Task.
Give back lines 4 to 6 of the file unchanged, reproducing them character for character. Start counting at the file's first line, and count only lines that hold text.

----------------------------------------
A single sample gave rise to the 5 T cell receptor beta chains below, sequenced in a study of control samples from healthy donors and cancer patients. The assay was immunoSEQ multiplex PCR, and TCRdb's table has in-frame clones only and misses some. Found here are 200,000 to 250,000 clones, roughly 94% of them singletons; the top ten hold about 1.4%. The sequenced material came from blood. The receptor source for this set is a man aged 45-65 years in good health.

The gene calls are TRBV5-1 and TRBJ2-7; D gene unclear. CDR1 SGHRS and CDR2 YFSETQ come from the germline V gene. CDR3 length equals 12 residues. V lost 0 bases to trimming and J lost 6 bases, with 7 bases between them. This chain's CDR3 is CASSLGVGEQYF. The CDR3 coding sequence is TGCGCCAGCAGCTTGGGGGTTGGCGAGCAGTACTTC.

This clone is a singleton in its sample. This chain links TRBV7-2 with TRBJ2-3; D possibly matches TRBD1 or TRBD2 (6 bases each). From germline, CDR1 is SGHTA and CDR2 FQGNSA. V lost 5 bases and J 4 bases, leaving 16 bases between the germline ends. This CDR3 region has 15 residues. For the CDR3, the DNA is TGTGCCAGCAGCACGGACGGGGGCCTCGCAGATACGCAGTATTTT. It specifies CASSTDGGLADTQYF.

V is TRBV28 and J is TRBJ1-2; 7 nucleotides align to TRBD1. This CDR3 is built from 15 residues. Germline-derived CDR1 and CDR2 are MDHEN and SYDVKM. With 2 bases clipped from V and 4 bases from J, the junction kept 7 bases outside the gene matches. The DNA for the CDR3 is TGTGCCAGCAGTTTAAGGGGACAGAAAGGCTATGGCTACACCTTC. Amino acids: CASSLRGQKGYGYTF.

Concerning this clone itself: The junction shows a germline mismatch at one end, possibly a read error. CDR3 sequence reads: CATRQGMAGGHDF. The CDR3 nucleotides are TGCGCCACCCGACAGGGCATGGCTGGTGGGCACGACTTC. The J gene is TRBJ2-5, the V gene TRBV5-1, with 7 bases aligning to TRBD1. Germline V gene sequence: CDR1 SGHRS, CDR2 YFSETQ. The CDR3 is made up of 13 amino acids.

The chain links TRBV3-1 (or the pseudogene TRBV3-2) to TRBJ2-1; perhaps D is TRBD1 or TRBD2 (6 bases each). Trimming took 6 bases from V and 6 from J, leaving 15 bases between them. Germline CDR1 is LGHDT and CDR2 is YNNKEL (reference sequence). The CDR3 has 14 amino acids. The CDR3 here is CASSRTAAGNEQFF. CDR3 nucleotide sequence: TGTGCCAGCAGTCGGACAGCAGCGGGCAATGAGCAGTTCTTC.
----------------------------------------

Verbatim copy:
V is TRBV28 and J is TRBJ1-2; 7 nucleotides align to TRBD1. This CDR3 is built from 15 residues. Germline-derived CDR1 and CDR2 are MDHEN and SYDVKM. With 2 bases clipped from V and 4 bases from J, the junction kept 7 bases outside the gene matches. The DNA for the CDR3 is TGTGCCAGCAGTTTAAGGGGACAGAAAGGCTATGGCTACACCTTC. Amino acids: CASSLRGQKGYGYTF.

Concerning this clone itself: The junction shows a germline mismatch at one end, possibly a read error. CDR3 sequence reads: CATRQGMAGGHDF. The CDR3 nucleotides are TGCGCCACCCGACAGGGCATGGCTGGTGGGCACGACTTC. The J gene is TRBJ2-5, the V gene TRBV5-1, with 7 bases aligning to TRBD1. Germline V gene sequence: CDR1 SGHRS, CDR2 YFSETQ. The CDR3 is made up of 13 amino acids.

The chain links TRBV3-1 (or the pseudogene TRBV3-2) to TRBJ2-1; perhaps D is TRBD1 or TRBD2 (6 bases each). Trimming took 6 bases from V and 6 from J, leaving 15 bases between them. Germline CDR1 is LGHDT and CDR2 is YNNKEL (reference sequence). The CDR3 has 14 amino acids. The CDR3 here is CASSRTAAGNEQFF. CDR3 nucleotide sequence: TGTGCCAGCAGTCGGACAGCAGCGGGCAATGAGCAGTTCTTC.